Gazprom and the Kremlin look poised for another forced takeover of major Western assets in Russia’s energy sector. On January 29, Nature Inspectorate (RosPrirodNadzor) deputy chief Oleg Mitvol announced that his agency and the Resources Inspectorate (RosNedra) are about to launch the final phase of investigations into TNK-BP’s Kovytka gas project in eastern Siberia. Mitvol is the medium-level official fronting for the Kremlin to intimidate Western companies into ceding their assets to Russian state companies.
Announcing the endgame phase, Mitvol already pronounced TNK-BP guilty of violating the terms of its license at Kovytka. The outcome of the case, he warned, “depends on the way in which TNK-BP will explain its violations” — apparently an oblique indication that the company risks a worse shakedown if it raises a fuss. Russian authorities plan to complete the investigation by March.
The artificially created dispute centers on the company’s failure to launch commercial production at 9 billion cubic meters in 2006. Under the terms of the license, the project’s first phase was to have supplied that volume of gas to consumers in Irkutsk oblast, where Kovytka is situated. TNK-BP was ready to start production at that level in 2006, but — as it turned out — there was no demand for nearly that volume in Irkutsk oblast; and consequently, it made no sense to build a supply pipeline from the field. Accordingly, the company proposed changes to the license last year, but the Russian authorities turned down the proposals.
Kovytka is the richest among Russia’s gas fields that are about to come on stream. It holds proven reserves of 1.9 trillion cubic meters of gas and 115 million tons of condensate. TNK-BP is a 50%-50% joint venture of BP with Alfa Access Renova, an oligarch-controlled group in which Viktor Vekselberg seems to be the dominant shareholder. TNK-BP owns a 62.4% stake in Rusia Petroleum, the operating company at Kovytka. Rusia Petroleum’s other shareholders are the Russian company Interros with 25.8% and the Irkutsk oblast administration with 11.2%.
TNK-BP is said to have paid more than $6 billion for its rights to Kovytka in 2003 (Wall Street Journal, January 29). According to reports from Moscow, TNK-BP seeks to retain a 33% stake in Rusia Petroleum, while Gazprom wants 74.4%. Apparently, Gazprom intends to direct a portion of Kovytka’s anticipated output to Russia’s domestic market immediately and another portion for export to China starting in 2011.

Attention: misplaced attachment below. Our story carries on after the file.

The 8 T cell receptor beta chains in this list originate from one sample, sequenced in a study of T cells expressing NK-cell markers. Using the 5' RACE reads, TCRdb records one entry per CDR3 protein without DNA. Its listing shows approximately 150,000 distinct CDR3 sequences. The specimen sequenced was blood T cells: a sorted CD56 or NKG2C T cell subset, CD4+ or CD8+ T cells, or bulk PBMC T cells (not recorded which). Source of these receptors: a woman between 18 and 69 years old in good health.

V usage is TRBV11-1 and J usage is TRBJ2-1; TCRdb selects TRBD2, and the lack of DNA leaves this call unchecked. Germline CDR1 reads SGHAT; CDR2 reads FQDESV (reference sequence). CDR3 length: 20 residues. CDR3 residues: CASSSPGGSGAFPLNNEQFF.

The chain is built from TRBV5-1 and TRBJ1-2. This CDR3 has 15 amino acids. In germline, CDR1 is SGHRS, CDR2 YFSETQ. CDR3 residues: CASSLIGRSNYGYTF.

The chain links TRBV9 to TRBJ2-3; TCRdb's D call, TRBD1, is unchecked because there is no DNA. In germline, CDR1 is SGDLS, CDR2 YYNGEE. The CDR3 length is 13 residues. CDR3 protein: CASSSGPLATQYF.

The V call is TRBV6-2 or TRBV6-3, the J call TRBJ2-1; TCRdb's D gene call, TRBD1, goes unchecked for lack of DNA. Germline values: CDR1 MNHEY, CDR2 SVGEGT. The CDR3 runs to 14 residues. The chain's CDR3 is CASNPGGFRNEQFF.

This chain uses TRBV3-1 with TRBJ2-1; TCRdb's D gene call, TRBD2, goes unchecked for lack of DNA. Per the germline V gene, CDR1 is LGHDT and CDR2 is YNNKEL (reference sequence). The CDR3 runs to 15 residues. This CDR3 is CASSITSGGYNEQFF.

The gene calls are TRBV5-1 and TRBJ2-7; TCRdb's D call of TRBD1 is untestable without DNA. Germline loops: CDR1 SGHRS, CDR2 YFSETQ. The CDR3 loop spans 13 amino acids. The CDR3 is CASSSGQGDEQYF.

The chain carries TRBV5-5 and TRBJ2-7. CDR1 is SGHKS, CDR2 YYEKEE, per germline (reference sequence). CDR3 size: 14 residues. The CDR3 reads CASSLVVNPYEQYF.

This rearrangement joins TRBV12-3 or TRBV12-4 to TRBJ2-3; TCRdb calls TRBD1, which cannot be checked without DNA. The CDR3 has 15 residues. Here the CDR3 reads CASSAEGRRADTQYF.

According to Vekselberg, who supervises the Kovytka project as TNK-BP executive director, the Kovytka field and output are to be integrated into Russia’s Single Gas Supply System. Once within that system, decisions would be made regarding the delivery volumes and destinations within Russia and to China, respectively. Thus, “Gazprom’s entry into the project is inevitable, given the project’s structure and logic,” according to Vekselberg on Russian television (August 26). However, such an outcome seemed by no means logical, let alone inevitable, when BP acquired this project in Russia.
On January 29, the Moscow-based Petromir company legally registered its Angarsk-Lensk gas project, located also in Irkutsk oblast. Its holds estimated reserves of 1.3 trillion cubic meters of gas and 70 million tons of condensate, which if proven would come close to Kovytka’s order of magnitude. The Angarsk-Lensk project is situated approximately 100 kilometers from Kovytka and also some 100 kilometers from Sayansk. TNK has long proposed connecting the two by pipeline, and Rusia Petroleum plans to complete a 550-kilometer pipeline, Kovytka-Sayansk-Angarsk-Irkutsk, in the course of 2007 and 2008. The most likely outcome will be Gazprom’s control over both extraction projects, the connecting pipeline, and the commercial decisions about production and deliveries.
TNK-BP seems resigned to ceding its majority stake in Kovytka to Gazprom and is only negotiating about the price. Royal-Dutch Shell, the latest casualty of a Kremlin-driven forced cession to Gazprom, at its Sakhalin-2 project, seemed similarly reconciled after a very brief resistance. Shell president Jeroen van der Veer actually thanked Russian President Vladimir Putin when the ordeal was over last month, with Shell widely believed to have been short-changed by some $5 billion. Last week at the World Economic Forum in Davos, van der Veer appeared on a panel alongside Gazprom leaders and announced that Shell— “satisfied with Gazprom’s entry into the Sakhalin-2” — will continue seeking new investment opportunities in Russia. Apparently, putting the best face on a shakedown is one of Gazprom’s conditions thrown into such deals.
(Interfax, January 25 -29; Kommersant, January 29; see EDM, December 13, 15, January 3)